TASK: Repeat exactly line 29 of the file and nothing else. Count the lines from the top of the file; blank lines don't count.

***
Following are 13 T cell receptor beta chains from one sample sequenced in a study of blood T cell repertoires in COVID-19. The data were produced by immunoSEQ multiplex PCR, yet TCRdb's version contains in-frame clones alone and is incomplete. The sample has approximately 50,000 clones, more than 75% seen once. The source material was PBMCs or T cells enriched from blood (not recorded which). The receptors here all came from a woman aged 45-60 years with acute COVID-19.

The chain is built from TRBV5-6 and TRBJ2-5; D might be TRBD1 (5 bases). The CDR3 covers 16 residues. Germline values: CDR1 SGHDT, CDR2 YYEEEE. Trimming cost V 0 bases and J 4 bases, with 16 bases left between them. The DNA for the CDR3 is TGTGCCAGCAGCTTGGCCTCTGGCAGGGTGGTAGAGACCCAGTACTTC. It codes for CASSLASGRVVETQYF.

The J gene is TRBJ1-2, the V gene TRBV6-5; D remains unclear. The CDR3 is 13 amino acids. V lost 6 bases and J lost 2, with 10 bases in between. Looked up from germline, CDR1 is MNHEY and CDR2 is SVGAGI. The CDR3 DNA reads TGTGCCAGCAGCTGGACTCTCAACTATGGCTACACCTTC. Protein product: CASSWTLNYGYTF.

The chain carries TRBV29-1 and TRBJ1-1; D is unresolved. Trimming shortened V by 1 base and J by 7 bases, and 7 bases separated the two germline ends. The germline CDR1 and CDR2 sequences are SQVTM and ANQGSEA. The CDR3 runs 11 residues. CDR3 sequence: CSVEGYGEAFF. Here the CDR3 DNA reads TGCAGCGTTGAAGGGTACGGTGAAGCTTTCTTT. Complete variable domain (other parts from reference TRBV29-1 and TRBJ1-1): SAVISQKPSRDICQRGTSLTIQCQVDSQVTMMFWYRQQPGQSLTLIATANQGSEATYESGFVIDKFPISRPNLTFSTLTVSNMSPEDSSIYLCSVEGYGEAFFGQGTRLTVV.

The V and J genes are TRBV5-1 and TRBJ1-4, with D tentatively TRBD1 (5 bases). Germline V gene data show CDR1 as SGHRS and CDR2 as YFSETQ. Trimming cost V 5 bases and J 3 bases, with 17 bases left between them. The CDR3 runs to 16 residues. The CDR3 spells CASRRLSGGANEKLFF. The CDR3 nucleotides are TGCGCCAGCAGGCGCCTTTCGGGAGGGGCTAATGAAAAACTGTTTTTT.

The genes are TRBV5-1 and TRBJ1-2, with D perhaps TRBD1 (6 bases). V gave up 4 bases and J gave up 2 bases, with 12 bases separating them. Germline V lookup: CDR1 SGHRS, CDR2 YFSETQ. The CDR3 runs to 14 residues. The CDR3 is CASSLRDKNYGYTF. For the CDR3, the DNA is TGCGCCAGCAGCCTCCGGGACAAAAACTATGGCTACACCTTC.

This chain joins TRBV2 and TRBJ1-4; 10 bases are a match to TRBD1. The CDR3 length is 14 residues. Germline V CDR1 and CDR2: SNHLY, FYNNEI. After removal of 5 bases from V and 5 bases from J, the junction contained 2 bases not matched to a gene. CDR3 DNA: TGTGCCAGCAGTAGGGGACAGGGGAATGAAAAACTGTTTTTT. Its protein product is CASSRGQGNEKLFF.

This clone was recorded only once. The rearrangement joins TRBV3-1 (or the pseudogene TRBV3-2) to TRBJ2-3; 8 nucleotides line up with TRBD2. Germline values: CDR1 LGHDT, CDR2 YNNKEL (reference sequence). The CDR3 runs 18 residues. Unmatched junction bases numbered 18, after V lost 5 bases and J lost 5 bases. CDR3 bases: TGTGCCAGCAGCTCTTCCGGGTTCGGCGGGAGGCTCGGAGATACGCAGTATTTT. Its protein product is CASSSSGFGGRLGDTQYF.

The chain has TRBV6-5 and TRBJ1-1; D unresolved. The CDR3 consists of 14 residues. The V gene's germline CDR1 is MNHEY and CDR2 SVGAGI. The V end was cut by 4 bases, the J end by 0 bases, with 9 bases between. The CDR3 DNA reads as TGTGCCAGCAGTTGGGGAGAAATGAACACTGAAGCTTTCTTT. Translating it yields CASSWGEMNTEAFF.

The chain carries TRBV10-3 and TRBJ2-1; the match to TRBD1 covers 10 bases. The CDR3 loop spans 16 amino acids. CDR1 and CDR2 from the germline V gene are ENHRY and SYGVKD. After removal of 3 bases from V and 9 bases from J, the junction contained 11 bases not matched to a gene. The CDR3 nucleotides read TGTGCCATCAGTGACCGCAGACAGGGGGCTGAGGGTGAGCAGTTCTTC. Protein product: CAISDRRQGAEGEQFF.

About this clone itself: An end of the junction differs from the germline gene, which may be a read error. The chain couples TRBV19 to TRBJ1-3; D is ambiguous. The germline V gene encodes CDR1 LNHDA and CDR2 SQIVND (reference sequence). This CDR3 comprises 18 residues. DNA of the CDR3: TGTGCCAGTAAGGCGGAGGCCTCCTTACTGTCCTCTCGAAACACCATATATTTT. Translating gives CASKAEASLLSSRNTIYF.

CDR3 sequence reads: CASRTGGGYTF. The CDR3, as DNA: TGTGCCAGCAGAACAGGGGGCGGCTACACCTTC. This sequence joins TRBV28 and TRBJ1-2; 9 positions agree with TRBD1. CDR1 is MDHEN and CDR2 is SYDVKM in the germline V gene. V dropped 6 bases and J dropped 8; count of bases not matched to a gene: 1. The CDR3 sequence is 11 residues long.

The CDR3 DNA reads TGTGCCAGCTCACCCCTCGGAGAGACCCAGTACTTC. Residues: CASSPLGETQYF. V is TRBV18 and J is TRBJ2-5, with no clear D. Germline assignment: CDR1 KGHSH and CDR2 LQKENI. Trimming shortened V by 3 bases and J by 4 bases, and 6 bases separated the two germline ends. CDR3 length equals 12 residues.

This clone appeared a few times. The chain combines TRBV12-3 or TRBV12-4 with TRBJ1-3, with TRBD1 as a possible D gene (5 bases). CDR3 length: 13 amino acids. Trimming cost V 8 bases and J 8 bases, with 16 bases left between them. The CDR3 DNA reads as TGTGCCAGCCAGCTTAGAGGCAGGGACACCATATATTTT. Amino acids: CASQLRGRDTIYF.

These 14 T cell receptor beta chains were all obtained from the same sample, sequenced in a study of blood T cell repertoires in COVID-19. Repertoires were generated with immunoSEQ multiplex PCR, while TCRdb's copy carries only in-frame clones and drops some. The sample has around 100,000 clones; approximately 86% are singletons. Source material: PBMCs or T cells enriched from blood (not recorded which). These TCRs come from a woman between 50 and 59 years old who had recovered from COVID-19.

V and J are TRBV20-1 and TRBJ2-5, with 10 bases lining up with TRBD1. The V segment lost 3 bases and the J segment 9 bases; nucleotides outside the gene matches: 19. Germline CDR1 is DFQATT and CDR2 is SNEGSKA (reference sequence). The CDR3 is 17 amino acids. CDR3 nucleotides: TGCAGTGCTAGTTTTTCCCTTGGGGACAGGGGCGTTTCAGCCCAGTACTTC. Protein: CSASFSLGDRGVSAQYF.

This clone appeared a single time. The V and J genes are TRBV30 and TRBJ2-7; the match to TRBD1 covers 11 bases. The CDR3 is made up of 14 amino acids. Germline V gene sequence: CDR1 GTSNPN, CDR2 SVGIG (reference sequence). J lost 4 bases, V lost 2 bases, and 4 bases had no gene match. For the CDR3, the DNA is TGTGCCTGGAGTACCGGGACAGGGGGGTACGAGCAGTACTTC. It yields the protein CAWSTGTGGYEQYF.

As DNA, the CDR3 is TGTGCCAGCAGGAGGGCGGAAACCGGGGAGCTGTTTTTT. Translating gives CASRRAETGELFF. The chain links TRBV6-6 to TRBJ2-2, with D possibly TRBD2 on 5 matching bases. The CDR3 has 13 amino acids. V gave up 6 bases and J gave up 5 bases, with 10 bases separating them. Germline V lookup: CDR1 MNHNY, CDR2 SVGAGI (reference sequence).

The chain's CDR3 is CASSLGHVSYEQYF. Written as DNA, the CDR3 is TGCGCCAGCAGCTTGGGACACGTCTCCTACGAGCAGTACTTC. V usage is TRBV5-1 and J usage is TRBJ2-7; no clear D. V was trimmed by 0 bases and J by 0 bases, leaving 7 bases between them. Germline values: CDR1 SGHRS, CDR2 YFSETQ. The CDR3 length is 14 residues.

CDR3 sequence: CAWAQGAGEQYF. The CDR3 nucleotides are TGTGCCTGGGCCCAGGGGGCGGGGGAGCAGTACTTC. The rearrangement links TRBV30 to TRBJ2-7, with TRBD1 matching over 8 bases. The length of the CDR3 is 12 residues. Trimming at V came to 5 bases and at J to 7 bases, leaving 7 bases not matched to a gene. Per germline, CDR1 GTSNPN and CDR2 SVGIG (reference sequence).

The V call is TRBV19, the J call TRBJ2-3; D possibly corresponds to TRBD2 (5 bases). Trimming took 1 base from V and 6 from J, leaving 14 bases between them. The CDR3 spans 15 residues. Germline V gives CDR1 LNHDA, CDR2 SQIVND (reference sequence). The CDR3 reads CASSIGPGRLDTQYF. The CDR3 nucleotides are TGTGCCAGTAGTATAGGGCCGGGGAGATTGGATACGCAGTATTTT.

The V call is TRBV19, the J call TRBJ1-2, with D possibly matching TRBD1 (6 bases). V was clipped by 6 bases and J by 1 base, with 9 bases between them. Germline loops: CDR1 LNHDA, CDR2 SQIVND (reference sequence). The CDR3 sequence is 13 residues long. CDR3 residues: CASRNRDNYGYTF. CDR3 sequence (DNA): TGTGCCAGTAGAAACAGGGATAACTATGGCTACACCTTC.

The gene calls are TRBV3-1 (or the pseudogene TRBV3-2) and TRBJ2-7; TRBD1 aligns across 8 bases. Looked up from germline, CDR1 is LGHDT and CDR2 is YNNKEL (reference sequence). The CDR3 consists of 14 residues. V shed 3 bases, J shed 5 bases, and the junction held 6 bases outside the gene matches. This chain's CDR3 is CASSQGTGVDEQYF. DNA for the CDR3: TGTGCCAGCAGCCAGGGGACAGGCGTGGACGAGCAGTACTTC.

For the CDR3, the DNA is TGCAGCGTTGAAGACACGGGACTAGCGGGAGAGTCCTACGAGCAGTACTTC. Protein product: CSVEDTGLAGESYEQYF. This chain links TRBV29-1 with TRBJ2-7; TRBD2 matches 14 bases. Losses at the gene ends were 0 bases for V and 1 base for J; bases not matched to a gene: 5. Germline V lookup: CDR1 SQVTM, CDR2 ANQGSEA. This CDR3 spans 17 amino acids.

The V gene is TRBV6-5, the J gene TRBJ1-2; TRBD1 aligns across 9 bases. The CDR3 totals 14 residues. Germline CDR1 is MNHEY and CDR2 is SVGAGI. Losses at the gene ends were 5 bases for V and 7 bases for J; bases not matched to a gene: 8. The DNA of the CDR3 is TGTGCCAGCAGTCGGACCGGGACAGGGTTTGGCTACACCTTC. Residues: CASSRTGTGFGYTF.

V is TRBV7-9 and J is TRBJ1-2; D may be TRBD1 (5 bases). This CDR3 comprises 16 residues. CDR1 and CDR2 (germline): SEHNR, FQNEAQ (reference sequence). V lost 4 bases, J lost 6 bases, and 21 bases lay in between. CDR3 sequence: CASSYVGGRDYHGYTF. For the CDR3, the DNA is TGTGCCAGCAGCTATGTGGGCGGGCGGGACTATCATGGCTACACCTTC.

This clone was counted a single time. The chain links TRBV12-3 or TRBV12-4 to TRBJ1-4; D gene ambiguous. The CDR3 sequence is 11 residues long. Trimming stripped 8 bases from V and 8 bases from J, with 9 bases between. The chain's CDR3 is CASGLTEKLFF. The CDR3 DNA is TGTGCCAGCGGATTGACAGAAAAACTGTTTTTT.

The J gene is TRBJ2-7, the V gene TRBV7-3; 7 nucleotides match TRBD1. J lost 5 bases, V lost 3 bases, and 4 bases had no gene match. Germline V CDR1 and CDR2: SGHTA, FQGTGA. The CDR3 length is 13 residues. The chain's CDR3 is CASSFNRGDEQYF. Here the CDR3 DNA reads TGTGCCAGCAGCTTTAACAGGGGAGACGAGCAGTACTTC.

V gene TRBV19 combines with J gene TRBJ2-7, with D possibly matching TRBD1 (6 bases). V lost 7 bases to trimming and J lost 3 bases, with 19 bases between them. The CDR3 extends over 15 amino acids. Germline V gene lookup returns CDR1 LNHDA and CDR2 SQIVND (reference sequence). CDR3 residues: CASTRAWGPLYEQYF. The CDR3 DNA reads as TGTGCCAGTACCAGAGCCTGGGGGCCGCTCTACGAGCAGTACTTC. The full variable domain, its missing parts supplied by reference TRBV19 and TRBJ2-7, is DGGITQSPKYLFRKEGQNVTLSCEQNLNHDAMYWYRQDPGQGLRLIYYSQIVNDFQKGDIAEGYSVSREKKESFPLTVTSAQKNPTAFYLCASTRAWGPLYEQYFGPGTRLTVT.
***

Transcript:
V gene TRBV19 combines with J gene TRBJ2-7, with D possibly matching TRBD1 (6 bases). V lost 7 bases to trimming and J lost 3 bases, with 19 bases between them. The CDR3 extends over 15 amino acids. Germline V gene lookup returns CDR1 LNHDA and CDR2 SQIVND (reference sequence). CDR3 residues: CASTRAWGPLYEQYF. The CDR3 DNA reads as TGTGCCAGTACCAGAGCCTGGGGGCCGCTCTACGAGCAGTACTTC. The full variable domain, its missing parts supplied by reference TRBV19 and TRBJ2-7, is DGGITQSPKYLFRKEGQNVTLSCEQNLNHDAMYWYRQDPGQGLRLIYYSQIVNDFQKGDIAEGYSVSREKKESFPLTVTSAQKNPTAFYLCASTRAWGPLYEQYFGPGTRLTVT.